A question from Christopher G. Soniat of Birmingham, AL:
Prospects for campaign finance reform
Is it possible for elected officials of either major party to bring about meaningful change in the current system? Are both parties too vested (and too successful) within the current framework, to remove the financing upon which their power rests? If meaningful reform is possible, what will it take for congress to get the message that it is mandatory if we are to rejuvenate our democracy?
Rep. Jim Gibbons responds:
Special interest money has largely become a source of guaranteed support for incumbents. This gives incumbents an overwhelming advantage over challengers which undermines the democratic principles of our nation's electoral process. Substantial overhaul of our financing process is long overdue and must be dealt with.
One of the key issues that will be examined is the current financing of campaigns through the use of "soft money." "Soft money" is money that comes from outside the federal regulatory framework, but is raised and spent in a manner suggesting possible intent to affect federal elections. This kind of campaign financing eludes contribution limits that were established to promote a fair playing field for all candidates. It is a loophole that enables corporations, labor unions, and others to spend unlimited amounts to influence campaigns.
Legislation was introduced in the 104th Congress that would have eliminated "soft money" abuses, slashed political action committee contributions, and severely restricted out-of-state fundraising from special interests. Unfortunately, this legislation was defeated. Currently in the 105th Congress, over 40 bills have been introduced that seek to reform the present system. I have become a member of a bipartisan task force on campaign finance reform and will be studying each proposal with the closest scrutiny. It is my hope that we will be able to produce a package of initiatives that will make major improvements to campaign financing laws satisfying parties on both sides of the aisle.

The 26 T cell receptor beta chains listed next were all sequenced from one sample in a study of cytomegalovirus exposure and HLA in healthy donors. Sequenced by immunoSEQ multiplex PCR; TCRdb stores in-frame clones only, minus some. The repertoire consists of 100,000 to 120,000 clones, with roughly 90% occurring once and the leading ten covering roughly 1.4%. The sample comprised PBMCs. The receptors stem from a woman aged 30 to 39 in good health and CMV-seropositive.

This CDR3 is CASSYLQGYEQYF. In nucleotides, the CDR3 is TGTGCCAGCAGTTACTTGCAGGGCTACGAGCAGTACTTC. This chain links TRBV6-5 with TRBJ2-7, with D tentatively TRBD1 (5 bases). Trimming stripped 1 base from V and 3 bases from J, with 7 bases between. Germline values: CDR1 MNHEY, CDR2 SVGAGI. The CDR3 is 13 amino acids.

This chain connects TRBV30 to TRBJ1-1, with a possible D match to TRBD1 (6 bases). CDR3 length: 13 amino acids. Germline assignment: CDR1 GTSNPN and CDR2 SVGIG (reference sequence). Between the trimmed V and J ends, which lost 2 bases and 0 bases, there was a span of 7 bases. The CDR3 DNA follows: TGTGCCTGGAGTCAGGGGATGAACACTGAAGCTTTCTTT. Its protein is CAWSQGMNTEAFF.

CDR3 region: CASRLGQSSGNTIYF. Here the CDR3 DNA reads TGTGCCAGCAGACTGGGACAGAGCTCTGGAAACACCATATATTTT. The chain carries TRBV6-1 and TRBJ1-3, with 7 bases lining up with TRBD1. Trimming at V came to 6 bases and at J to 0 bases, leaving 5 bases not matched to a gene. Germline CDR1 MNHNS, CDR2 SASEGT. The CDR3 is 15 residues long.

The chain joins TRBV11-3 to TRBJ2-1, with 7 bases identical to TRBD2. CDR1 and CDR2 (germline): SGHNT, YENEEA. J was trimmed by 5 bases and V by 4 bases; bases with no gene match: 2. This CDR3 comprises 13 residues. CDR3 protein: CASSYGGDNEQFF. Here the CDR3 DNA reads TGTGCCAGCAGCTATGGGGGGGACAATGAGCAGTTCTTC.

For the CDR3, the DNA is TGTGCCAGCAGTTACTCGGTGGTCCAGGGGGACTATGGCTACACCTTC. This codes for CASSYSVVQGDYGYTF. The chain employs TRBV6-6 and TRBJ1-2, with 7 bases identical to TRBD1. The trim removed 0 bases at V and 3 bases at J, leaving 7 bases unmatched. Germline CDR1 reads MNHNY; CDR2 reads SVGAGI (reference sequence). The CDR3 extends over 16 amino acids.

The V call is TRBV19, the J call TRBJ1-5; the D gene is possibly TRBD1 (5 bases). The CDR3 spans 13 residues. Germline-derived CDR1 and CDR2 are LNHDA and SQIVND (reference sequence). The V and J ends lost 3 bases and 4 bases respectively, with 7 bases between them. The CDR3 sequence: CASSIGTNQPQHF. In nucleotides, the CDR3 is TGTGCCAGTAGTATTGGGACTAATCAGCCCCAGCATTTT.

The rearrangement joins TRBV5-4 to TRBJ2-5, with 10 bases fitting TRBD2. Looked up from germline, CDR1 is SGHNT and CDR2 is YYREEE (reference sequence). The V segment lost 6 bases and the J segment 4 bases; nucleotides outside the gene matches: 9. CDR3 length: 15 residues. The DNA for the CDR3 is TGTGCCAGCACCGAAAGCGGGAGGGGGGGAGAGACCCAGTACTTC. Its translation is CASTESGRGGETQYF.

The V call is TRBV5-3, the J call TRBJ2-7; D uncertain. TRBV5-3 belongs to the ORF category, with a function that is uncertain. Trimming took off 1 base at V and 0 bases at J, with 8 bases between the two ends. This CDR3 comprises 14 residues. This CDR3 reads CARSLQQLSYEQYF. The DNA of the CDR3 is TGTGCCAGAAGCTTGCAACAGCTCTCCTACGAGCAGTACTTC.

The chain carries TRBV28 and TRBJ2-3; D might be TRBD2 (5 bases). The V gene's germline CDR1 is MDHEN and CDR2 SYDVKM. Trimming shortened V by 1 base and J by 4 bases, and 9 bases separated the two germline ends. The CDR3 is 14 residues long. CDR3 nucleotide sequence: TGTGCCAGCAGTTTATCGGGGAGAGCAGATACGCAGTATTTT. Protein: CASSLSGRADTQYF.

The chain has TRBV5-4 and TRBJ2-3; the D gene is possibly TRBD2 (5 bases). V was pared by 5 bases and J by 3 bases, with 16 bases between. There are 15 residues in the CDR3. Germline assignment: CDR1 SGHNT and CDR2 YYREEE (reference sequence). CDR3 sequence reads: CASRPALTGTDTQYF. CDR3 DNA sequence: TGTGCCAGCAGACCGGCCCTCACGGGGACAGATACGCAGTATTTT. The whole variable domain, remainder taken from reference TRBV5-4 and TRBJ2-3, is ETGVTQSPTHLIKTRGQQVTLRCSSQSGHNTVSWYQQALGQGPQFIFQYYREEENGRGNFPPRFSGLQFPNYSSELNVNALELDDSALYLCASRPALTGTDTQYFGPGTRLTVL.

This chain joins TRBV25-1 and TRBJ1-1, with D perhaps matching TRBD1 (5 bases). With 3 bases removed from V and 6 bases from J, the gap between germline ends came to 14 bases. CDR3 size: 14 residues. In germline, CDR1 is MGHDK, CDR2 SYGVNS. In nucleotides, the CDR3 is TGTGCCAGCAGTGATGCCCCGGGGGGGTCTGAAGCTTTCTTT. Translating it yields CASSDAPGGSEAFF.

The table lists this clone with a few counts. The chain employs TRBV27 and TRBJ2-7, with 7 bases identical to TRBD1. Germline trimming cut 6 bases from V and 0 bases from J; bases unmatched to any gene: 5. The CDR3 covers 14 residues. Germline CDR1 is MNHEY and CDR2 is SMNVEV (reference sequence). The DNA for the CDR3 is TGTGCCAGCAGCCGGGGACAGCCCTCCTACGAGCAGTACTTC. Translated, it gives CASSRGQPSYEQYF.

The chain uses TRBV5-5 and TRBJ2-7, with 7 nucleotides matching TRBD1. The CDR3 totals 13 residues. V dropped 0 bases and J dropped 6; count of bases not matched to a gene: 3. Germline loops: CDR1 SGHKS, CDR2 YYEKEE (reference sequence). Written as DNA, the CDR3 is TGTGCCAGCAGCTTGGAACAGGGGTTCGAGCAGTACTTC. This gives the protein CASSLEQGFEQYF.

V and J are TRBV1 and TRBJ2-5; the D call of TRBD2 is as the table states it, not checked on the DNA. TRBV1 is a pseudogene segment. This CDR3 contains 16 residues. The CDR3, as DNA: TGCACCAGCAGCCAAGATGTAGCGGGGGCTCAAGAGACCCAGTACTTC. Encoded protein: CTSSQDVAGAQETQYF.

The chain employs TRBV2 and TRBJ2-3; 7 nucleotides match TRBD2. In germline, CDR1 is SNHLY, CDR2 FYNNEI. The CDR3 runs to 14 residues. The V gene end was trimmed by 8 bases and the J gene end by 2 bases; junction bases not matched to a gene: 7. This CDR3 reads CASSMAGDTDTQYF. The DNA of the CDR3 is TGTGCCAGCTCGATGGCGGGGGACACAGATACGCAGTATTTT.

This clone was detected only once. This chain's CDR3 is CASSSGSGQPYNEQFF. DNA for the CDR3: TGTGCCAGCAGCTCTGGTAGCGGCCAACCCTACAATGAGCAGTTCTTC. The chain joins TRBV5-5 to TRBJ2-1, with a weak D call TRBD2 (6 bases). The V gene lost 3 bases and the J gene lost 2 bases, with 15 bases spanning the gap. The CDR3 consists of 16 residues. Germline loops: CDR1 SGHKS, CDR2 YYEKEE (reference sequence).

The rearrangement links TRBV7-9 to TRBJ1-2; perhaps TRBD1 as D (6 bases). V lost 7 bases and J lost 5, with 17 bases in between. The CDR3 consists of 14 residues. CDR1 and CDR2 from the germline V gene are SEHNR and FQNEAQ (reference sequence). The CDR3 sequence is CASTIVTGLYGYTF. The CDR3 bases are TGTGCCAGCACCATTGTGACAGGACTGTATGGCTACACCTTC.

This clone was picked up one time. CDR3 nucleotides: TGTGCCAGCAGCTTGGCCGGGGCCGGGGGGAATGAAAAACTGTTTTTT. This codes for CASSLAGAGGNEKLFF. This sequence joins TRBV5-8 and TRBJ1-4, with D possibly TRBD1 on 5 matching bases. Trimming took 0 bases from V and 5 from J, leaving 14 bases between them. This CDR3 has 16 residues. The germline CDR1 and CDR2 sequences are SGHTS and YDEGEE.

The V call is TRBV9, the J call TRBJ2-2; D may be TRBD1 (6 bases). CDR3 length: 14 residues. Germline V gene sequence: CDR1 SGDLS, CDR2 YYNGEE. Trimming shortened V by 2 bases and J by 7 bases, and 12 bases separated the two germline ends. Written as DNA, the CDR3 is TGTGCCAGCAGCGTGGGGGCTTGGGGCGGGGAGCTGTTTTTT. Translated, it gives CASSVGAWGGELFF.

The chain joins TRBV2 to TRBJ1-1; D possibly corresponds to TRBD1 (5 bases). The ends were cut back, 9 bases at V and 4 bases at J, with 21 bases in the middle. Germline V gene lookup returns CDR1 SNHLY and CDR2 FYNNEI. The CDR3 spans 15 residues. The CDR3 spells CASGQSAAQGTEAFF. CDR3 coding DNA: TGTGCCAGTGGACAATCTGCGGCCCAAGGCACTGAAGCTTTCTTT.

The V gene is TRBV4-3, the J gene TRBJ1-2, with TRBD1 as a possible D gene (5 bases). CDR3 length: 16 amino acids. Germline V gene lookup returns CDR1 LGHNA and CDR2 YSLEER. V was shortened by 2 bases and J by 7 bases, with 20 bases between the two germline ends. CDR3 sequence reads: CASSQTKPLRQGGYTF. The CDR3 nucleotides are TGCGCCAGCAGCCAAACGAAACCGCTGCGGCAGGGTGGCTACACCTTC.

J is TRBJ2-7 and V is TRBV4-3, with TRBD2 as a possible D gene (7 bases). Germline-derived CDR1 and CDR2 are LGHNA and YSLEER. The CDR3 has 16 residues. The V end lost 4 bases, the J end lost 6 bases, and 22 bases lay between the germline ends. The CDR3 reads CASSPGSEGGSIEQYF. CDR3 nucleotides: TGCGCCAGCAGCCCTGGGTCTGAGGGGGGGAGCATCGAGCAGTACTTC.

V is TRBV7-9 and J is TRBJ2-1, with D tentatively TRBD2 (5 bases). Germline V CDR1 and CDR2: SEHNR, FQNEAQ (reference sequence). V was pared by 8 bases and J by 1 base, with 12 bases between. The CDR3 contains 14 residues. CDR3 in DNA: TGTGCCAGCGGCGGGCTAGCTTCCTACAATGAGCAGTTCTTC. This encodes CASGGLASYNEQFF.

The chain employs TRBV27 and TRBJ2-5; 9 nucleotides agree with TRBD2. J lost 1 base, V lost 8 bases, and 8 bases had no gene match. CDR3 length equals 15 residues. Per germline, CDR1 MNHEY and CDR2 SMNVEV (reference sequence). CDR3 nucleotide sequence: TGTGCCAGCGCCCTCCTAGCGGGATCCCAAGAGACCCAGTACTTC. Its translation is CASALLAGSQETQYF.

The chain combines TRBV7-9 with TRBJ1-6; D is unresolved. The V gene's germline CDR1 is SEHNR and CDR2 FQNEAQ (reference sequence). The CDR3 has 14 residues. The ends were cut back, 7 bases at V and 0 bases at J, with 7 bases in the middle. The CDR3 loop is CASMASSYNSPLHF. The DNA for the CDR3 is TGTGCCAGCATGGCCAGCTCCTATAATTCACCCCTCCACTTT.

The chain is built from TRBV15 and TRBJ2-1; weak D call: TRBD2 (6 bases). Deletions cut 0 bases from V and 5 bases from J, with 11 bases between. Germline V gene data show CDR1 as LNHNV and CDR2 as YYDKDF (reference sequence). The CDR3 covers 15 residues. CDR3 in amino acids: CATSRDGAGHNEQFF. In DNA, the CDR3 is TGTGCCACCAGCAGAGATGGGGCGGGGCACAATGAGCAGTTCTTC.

Rep. Julia Carson responds:
My hope is that we can get meaningful campaign finance reform in this session of Congress. I think the controversies surrounding the President and the Speaker of the House could serve as a flashpoint for campaign finance reform. Yesterday, the President urged that we give free TV time to candidates for office, a proposal I have supported for quite some time. As a freshmen member, though, I have not yet experienced the entrenchment of vested interests in the framework of fundraising which seems to occur all too frequently here. However, I remain hopeful that we, as servants of the people, can ensure that the people's interests and the business of the nation can be addressed so that our democracy can flourish for years to come.
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